Brandon Suh, MD, MPH, MBA
With its ability to spot patterns in huge datasets, artificial intelligence can unlock secrets in medical images – and help move the dial on cancer care.
Immunotherapy may be the next step in cancer therapy but matching the right patient to the right treatment remains a challenge.
Brandon Suh, CEO of South Korean med tech company, Lunit, believes artificial intelligence (AI) in medical imaging will help advance precision diagnosis, personalised medicine, and, ultimately, conquer cancer.
“AI is the most advanced technology for pattern recognition. Because it is trained on a massive amount of data, its performance is extremely high and it can catch lesions that are hardly visible to the human eye,” he says, explaining that more effective, rapid diagnosis was crucial to cancer care.
“It’s not just about the treatment side of things,” he says. “We know that if cancer is diagnosed early, the patient does not need as extensive treatment and they have much better outcomes.”
Brandon believes that his company’s technology for mammography, which has been shown to be accurate in studies published in JAMA Oncology1 and Lancet Digital Health2, still has many secrets to unlock, including ways to tailor screening methods based on individual risk of breast cancer.
Paradigm shift in treatment
In recent years, next-generational immunological therapies that kill cancer by targeting immune cells have promised to transform the treatment landscape. But the current standard of care is reliant on a biomarker called PD-L1, which can be inaccurate in predicting responders, so there is still much to learn about who will respond.
“Cytotoxic chemotherapy and targeted therapy were about killing the cancer cells directly, so what we did before — sequencing of DNA and RNA — is no longer as important in immunotherapy,” says Brandon, explaining the focus was now on understanding which tissue structure and cells surround a cancer tumour.
AI is the most advanced technology for pattern recognition. Because it is trained on a massive amount of data, its performance is extremely high and it can catch lesions that are hardly visible to the human eye.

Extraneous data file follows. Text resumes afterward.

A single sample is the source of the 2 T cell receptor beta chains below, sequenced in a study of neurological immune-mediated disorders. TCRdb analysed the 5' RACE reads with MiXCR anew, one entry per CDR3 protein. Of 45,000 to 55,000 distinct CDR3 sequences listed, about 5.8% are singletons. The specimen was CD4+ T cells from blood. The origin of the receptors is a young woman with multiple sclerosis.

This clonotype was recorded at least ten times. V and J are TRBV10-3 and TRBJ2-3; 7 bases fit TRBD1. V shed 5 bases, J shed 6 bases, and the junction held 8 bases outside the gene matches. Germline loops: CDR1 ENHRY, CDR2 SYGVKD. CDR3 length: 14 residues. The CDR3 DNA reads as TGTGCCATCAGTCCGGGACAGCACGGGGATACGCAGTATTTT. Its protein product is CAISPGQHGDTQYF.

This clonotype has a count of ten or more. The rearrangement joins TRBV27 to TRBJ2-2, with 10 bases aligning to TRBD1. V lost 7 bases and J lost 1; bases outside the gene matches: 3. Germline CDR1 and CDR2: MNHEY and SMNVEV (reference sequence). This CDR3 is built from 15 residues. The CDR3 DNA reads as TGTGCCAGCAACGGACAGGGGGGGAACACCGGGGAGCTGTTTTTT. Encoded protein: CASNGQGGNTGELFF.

“That’s really complicated because there are so many different types of cells, including immune cells, that surrounds the tumour and we don’t really know how that correlates to treatment response.”
By analysing digitalised versions of tissue slide images magnified down to the cell level, AI can “join the dots” in the data in a way that has not been possible until now.
“Before, we had pathologists reviewing the images through the microscope. Now, we can run software on this complex data and extract insights.
“We are looking at a whole set of data that has not really been taken advantage of before, because it was so complicated for humans to look at.”
Through this work, Lunit is discovering a range of pathological features that are predictive of a person’s response to immunotherapy, and AI has been shown to be between 30 and 40% better at predicting outcome to treatment than PD-L1. The findings has been presented at AACR and ASCO, one of the largest conferences in oncology.
“Although our studies are still preliminary, we now have very robust data and are planning more ambitious prospective studies to clinically validate our product,” he says.
1 https://jamanetwork.com/journals/jamaoncology/article-abstract/2769894 |2 https://www.thelancet.com/journals/landig/article/PIIS2589-7500(20)30185-0/fulltext